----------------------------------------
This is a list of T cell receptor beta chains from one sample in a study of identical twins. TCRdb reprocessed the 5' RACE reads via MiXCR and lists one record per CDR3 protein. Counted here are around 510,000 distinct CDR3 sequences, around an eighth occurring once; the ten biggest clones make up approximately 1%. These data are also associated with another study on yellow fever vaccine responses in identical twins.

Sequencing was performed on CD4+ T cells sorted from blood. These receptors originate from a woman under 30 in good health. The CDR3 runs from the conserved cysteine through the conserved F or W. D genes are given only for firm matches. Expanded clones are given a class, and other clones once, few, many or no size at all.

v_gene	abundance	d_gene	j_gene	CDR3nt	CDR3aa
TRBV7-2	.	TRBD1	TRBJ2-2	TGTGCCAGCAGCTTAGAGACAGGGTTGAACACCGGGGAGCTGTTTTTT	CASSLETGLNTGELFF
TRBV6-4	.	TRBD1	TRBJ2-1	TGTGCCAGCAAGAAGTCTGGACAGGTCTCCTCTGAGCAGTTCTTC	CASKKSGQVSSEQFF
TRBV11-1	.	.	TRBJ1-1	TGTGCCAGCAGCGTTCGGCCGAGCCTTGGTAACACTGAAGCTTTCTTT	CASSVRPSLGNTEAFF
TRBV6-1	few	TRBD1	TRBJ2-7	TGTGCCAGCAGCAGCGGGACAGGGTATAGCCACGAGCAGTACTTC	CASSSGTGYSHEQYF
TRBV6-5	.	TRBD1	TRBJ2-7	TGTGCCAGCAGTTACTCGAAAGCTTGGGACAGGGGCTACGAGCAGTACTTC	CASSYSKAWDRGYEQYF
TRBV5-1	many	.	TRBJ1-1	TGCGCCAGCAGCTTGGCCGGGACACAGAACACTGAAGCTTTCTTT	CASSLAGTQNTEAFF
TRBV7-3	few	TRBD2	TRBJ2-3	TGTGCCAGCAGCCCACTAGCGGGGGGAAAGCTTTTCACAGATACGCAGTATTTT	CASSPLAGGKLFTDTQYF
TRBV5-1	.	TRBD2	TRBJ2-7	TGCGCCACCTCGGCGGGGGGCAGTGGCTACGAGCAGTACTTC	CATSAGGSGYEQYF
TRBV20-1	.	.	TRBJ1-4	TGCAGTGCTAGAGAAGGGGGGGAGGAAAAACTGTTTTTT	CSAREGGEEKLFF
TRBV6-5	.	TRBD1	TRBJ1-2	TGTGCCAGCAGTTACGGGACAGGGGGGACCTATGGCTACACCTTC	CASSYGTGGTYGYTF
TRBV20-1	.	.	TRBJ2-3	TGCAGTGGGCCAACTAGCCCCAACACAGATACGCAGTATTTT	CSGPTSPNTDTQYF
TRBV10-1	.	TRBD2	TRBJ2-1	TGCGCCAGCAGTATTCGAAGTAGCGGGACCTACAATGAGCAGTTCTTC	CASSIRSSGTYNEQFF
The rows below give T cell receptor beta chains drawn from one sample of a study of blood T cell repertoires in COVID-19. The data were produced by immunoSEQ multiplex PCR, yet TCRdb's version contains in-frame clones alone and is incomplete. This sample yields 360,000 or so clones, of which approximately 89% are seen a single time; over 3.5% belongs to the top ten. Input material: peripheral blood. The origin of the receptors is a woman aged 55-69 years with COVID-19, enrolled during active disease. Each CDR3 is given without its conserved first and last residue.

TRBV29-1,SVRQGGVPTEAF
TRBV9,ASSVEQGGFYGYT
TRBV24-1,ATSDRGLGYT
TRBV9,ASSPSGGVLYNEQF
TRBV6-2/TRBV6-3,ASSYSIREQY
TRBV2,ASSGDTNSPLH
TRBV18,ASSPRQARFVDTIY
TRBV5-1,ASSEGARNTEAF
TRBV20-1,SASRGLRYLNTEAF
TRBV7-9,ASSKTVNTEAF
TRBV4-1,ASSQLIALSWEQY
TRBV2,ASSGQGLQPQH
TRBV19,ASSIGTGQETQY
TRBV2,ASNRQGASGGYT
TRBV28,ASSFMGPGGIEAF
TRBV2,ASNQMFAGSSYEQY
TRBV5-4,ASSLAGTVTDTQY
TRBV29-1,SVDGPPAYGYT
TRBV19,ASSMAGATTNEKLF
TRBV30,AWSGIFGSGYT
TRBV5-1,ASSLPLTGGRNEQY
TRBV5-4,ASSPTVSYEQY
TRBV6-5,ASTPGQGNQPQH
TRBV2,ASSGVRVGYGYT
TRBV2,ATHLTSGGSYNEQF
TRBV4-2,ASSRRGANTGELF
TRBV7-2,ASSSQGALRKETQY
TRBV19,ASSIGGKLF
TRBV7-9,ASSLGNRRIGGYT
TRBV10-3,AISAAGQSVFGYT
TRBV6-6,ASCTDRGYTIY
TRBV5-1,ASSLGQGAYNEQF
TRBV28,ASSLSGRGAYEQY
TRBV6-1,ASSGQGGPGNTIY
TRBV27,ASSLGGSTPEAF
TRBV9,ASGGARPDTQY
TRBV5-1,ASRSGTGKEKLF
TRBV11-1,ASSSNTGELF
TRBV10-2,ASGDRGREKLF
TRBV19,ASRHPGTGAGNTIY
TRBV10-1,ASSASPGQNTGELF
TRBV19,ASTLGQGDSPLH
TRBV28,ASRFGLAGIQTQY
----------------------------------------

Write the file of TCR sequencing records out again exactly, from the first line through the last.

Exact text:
This is a list of T cell receptor beta chains from one sample in a study of identical twins. TCRdb reprocessed the 5' RACE reads via MiXCR and lists one record per CDR3 protein. Counted here are around 510,000 distinct CDR3 sequences, around an eighth occurring once; the ten biggest clones make up approximately 1%. These data are also associated with another study on yellow fever vaccine responses in identical twins.

Sequencing was performed on CD4+ T cells sorted from blood. These receptors originate from a woman under 30 in good health. The CDR3 runs from the conserved cysteine through the conserved F or W. D genes are given only for firm matches. Expanded clones are given a class, and other clones once, few, many or no size at all.

v_gene	abundance	d_gene	j_gene	CDR3nt	CDR3aa
TRBV7-2	.	TRBD1	TRBJ2-2	TGTGCCAGCAGCTTAGAGACAGGGTTGAACACCGGGGAGCTGTTTTTT	CASSLETGLNTGELFF
TRBV6-4	.	TRBD1	TRBJ2-1	TGTGCCAGCAAGAAGTCTGGACAGGTCTCCTCTGAGCAGTTCTTC	CASKKSGQVSSEQFF
TRBV11-1	.	.	TRBJ1-1	TGTGCCAGCAGCGTTCGGCCGAGCCTTGGTAACACTGAAGCTTTCTTT	CASSVRPSLGNTEAFF
TRBV6-1	few	TRBD1	TRBJ2-7	TGTGCCAGCAGCAGCGGGACAGGGTATAGCCACGAGCAGTACTTC	CASSSGTGYSHEQYF
TRBV6-5	.	TRBD1	TRBJ2-7	TGTGCCAGCAGTTACTCGAAAGCTTGGGACAGGGGCTACGAGCAGTACTTC	CASSYSKAWDRGYEQYF
TRBV5-1	many	.	TRBJ1-1	TGCGCCAGCAGCTTGGCCGGGACACAGAACACTGAAGCTTTCTTT	CASSLAGTQNTEAFF
TRBV7-3	few	TRBD2	TRBJ2-3	TGTGCCAGCAGCCCACTAGCGGGGGGAAAGCTTTTCACAGATACGCAGTATTTT	CASSPLAGGKLFTDTQYF
TRBV5-1	.	TRBD2	TRBJ2-7	TGCGCCACCTCGGCGGGGGGCAGTGGCTACGAGCAGTACTTC	CATSAGGSGYEQYF
TRBV20-1	.	.	TRBJ1-4	TGCAGTGCTAGAGAAGGGGGGGAGGAAAAACTGTTTTTT	CSAREGGEEKLFF
TRBV6-5	.	TRBD1	TRBJ1-2	TGTGCCAGCAGTTACGGGACAGGGGGGACCTATGGCTACACCTTC	CASSYGTGGTYGYTF
TRBV20-1	.	.	TRBJ2-3	TGCAGTGGGCCAACTAGCCCCAACACAGATACGCAGTATTTT	CSGPTSPNTDTQYF
TRBV10-1	.	TRBD2	TRBJ2-1	TGCGCCAGCAGTATTCGAAGTAGCGGGACCTACAATGAGCAGTTCTTC	CASSIRSSGTYNEQFF
The rows below give T cell receptor beta chains drawn from one sample of a study of blood T cell repertoires in COVID-19. The data were produced by immunoSEQ multiplex PCR, yet TCRdb's version contains in-frame clones alone and is incomplete. This sample yields 360,000 or so clones, of which approximately 89% are seen a single time; over 3.5% belongs to the top ten. Input material: peripheral blood. The origin of the receptors is a woman aged 55-69 years with COVID-19, enrolled during active disease. Each CDR3 is given without its conserved first and last residue.

TRBV29-1,SVRQGGVPTEAF
TRBV9,ASSVEQGGFYGYT
TRBV24-1,ATSDRGLGYT
TRBV9,ASSPSGGVLYNEQF
TRBV6-2/TRBV6-3,ASSYSIREQY
TRBV2,ASSGDTNSPLH
TRBV18,ASSPRQARFVDTIY
TRBV5-1,ASSEGARNTEAF
TRBV20-1,SASRGLRYLNTEAF
TRBV7-9,ASSKTVNTEAF
TRBV4-1,ASSQLIALSWEQY
TRBV2,ASSGQGLQPQH
TRBV19,ASSIGTGQETQY
TRBV2,ASNRQGASGGYT
TRBV28,ASSFMGPGGIEAF
TRBV2,ASNQMFAGSSYEQY
TRBV5-4,ASSLAGTVTDTQY
TRBV29-1,SVDGPPAYGYT
TRBV19,ASSMAGATTNEKLF
TRBV30,AWSGIFGSGYT
TRBV5-1,ASSLPLTGGRNEQY
TRBV5-4,ASSPTVSYEQY
TRBV6-5,ASTPGQGNQPQH
TRBV2,ASSGVRVGYGYT
TRBV2,ATHLTSGGSYNEQF
TRBV4-2,ASSRRGANTGELF
TRBV7-2,ASSSQGALRKETQY
TRBV19,ASSIGGKLF
TRBV7-9,ASSLGNRRIGGYT
TRBV10-3,AISAAGQSVFGYT
TRBV6-6,ASCTDRGYTIY
TRBV5-1,ASSLGQGAYNEQF
TRBV28,ASSLSGRGAYEQY
TRBV6-1,ASSGQGGPGNTIY
TRBV27,ASSLGGSTPEAF
TRBV9,ASGGARPDTQY
TRBV5-1,ASRSGTGKEKLF
TRBV11-1,ASSSNTGELF
TRBV10-2,ASGDRGREKLF
TRBV19,ASRHPGTGAGNTIY
TRBV10-1,ASSASPGQNTGELF
TRBV19,ASTLGQGDSPLH
TRBV28,ASRFGLAGIQTQY